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Physics Professor Honored with Academic Senate Distinguished Teaching Award

Graduate student also earns teaching award bringing department’s total to eight in six years

April 30, 2019 | By Cynthia Dillon

Alison CoilThe UC San Diego Committee on Senate Awards recently selected Professor of Physics Alison Coil for the 2018 – 2019 Distinguished Teaching Award for Academic Senate Members. The committee cited Coil’s impressive commitment to teaching that enlivens students and the campus culture.

As a recipient of the Distinguished Teaching Award, Coil will receive $1,500 and an individualized plaque at the awards ceremony May 29, 2019, 2:30 p.m. at the Faculty Club. Her photo will be featured in the entrance to the Faculty Club during the coming year.

Barbara Walter, chair of the Committee on Senate Awards, said in a letter that Coil is to be “warmly congratulated” for achieving the special distinction. Walter further noted that all members of the committee were impressed and inspired by the commitment to teaching that Coil brings to the lives of the university’s students and the culture of campus. According to Walter, many colleagues and students wrote in support of Coil’s nomination.

The committee considered a large pool of talented candidates. Walter noted that the award speaks to Coil’s excellence in teaching and the many contributions she makes to her students and to the importance of pedagogy and mentorship at UC San Diego.

While Coil stood out on the faculty-side of teaching, physics graduate student Alex Meill was heralded by the Committee on Senate Awards as a recipient of the 2018 – 2019 Saltman Excellent Teaching Award for Graduate Students. He will receive a $500 prize, professional photographs, and a nicely framed diploma.

According to Professor Tom Murphy, the Department of Physics has won eight of these awards in six years. Before the streak, physics had a dry run of 10 years without an award.

“I can’t believe our unbroken record,” said Murphy. “All six years that Catherine McConney [physics student affairs manager] and I have put nominations together, we’ve been rewarded—and we are ecstatic with each new announcement.”

Alex Meill

Murphy explained that instructor quality, innovation and transformative impact on students are critical to success, but that it is also important to find a compelling narrative in the various metrics (e.g., student comments, supporting letters, etc.).

“It is pointless to throw up a bunch of ‘best professor ever’ comments from students, because all nominees are likely to have these superficial praises in their evaluations,” Murphy pointed out. “You have to look deeper to find more substantive patterns of what makes the instructor especially effective at getting students to stretch and learn.”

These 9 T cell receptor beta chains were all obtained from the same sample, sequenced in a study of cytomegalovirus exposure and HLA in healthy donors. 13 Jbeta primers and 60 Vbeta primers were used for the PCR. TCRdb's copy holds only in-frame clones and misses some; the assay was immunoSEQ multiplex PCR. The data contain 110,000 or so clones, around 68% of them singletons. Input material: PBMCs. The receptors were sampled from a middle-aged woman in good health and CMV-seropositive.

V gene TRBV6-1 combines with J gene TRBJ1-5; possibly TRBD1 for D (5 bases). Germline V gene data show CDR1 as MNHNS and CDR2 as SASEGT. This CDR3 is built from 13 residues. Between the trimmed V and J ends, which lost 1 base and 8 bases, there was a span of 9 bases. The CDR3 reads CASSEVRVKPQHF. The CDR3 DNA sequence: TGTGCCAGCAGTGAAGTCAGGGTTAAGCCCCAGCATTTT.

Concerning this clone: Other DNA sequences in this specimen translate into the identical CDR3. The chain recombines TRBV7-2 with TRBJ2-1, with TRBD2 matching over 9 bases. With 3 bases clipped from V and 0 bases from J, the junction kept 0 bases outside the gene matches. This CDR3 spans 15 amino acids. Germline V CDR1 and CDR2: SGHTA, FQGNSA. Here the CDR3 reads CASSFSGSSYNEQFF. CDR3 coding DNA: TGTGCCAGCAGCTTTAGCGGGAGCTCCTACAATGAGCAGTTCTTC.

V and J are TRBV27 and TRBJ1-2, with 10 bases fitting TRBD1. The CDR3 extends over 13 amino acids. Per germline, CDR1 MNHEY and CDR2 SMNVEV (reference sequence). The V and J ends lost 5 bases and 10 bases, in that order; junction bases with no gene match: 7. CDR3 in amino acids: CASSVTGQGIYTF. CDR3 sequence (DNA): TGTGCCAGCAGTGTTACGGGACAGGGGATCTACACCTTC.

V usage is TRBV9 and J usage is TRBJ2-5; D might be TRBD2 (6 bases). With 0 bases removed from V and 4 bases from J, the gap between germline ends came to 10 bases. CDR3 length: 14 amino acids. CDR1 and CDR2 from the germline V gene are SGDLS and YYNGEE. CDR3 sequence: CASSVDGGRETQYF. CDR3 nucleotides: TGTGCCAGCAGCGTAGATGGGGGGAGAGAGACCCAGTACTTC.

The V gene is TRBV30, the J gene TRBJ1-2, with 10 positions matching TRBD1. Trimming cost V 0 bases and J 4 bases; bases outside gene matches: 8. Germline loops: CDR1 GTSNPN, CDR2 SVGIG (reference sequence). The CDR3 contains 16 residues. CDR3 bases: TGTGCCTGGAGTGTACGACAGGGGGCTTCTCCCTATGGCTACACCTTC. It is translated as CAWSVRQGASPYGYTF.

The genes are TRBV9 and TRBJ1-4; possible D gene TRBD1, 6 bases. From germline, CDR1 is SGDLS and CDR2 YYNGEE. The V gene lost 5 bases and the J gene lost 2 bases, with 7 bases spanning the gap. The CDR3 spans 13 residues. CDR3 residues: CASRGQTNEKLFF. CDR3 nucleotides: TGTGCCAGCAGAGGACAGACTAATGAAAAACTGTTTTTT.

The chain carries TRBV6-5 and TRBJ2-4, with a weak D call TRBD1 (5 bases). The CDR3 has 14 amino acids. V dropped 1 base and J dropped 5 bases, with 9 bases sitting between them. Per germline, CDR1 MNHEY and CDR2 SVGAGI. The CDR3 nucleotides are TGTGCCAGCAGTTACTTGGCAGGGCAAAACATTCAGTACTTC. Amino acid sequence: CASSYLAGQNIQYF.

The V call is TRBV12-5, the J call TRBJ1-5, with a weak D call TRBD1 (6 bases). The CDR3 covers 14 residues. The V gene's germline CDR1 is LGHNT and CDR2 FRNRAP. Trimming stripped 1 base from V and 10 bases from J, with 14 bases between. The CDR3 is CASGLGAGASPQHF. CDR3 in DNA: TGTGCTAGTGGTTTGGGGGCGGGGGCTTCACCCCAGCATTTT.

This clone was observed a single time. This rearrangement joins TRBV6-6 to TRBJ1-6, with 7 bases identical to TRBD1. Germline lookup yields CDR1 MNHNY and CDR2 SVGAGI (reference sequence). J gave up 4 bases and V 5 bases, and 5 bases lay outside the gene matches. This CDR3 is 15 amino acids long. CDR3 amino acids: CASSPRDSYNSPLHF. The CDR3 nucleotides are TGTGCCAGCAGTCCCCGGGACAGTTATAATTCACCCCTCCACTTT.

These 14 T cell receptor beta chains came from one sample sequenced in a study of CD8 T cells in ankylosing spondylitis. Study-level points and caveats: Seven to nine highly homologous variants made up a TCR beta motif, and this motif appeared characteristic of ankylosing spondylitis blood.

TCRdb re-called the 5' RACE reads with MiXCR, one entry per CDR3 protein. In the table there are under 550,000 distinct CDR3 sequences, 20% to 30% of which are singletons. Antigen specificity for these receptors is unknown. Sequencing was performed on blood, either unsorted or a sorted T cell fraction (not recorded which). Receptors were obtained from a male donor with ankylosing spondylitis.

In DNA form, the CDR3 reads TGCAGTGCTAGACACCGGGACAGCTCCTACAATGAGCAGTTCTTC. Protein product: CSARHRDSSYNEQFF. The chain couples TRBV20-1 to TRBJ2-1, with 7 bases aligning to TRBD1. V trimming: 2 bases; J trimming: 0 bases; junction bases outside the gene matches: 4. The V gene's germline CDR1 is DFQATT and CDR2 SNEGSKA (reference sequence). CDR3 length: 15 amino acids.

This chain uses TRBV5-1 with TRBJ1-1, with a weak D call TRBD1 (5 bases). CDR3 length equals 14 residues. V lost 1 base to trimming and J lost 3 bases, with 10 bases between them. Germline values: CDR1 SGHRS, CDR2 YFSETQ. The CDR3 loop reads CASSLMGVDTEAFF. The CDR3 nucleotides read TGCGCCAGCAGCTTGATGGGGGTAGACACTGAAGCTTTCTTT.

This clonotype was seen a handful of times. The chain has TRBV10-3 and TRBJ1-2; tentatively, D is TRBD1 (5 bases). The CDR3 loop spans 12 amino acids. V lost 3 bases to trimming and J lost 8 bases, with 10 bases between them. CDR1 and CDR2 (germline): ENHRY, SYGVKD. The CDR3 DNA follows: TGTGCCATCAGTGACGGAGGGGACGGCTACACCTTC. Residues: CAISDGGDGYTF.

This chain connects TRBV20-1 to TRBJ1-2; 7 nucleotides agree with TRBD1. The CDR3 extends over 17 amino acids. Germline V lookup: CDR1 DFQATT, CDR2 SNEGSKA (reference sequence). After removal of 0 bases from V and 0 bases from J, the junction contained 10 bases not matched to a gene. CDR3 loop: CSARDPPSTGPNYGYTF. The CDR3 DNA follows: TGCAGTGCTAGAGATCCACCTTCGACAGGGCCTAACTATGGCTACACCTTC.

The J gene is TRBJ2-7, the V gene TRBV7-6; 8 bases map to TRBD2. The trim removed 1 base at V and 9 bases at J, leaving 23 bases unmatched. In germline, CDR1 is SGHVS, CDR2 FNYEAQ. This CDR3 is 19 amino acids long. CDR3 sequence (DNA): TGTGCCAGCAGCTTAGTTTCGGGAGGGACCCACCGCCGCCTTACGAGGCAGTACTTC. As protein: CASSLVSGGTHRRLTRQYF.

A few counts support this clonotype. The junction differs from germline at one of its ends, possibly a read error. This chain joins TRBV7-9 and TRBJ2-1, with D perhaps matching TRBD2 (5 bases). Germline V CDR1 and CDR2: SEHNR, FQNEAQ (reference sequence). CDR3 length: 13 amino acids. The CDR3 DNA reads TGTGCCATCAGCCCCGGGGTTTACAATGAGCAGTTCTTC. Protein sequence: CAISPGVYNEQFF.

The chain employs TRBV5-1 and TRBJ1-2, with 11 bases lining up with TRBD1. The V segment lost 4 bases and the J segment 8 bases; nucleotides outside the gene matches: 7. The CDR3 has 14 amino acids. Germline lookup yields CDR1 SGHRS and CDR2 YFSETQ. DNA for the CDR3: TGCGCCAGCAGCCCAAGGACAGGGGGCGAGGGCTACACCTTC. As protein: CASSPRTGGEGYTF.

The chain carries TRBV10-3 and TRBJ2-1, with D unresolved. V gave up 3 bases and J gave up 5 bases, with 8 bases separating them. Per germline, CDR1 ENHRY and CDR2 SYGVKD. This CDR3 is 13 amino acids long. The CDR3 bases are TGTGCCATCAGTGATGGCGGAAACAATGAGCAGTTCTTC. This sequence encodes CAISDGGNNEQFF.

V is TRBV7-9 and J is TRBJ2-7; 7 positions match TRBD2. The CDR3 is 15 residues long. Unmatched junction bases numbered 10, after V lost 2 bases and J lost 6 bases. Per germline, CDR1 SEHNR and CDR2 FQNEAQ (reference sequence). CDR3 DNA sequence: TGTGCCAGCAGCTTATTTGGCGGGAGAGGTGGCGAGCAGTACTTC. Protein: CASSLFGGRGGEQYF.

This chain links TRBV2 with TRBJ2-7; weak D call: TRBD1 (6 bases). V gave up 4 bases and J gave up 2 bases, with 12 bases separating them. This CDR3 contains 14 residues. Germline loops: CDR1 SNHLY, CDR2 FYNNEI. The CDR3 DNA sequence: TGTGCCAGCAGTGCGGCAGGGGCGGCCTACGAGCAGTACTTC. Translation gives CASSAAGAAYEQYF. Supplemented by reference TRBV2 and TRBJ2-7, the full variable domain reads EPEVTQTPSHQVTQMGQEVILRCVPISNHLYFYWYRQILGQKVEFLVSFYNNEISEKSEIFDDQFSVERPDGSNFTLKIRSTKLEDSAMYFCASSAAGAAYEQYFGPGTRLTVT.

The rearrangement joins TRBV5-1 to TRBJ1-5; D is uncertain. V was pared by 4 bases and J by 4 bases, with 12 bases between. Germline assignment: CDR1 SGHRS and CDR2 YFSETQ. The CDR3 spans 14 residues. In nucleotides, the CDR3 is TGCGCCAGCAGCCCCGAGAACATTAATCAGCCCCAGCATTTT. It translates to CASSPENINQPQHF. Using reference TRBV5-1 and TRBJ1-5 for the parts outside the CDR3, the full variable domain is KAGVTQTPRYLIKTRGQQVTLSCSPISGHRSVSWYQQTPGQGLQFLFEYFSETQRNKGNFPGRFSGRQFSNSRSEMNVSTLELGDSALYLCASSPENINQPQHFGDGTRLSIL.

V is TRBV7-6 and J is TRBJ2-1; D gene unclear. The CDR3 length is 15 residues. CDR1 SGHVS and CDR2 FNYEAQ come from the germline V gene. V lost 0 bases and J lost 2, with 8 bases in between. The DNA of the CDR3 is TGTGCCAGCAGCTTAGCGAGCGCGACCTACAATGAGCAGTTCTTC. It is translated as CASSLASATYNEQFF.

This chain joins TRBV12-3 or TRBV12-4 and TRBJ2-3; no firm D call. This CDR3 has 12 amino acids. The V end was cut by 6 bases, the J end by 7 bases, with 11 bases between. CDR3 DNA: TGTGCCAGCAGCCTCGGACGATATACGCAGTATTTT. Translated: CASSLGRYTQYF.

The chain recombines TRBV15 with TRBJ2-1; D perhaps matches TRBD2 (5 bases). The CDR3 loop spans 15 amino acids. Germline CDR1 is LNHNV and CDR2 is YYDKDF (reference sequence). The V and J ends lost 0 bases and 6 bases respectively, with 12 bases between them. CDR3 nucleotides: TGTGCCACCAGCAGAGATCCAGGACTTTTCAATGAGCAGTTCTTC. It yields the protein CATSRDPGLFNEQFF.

According to Murphy, in Coil’s case, the story focused on her bold experiment to turn the Physics 1C lecture into an all-out, active-learning experience. The first round was not well received, but rather than retreat to safer ground, Coil dug in with the help of teaching expertise on campus to systematically identify and remedy shortcomings. The result was a dramatic turnaround in student learning and appreciation.

As for Meill, he proposed to the department an overhaul of the Physics 2CL electronics laboratory course. His familiarity with the course as a long-time, lead teaching assistant and summer instructor for the course translated into a masterful job. His student evaluations beat all faculty instances over the past decade, but more impressively, the improvements he made to the course caused all future instructors to earn higher ratings as well.

Here’s a list of the past teaching award winners from the Department of Physics:

  • David Stone, 2014 (graduate student award)
  • Joe Salamon, 2015 (graduate student award)
  • Adam Burgasser, 2016 (faculty award) and Eric Michelsen, 2016 (non-senate award)
  • Oleg Shpyrko, 2017 (faculty award)
  • Emily Nardoni, 2018 (graduate student award)

UC San Diego was recently cited as one of the top 50 schools in the world for earning a degree in the physical sciences. The Department of Physics’ graduate program is among the top 20 in the nation.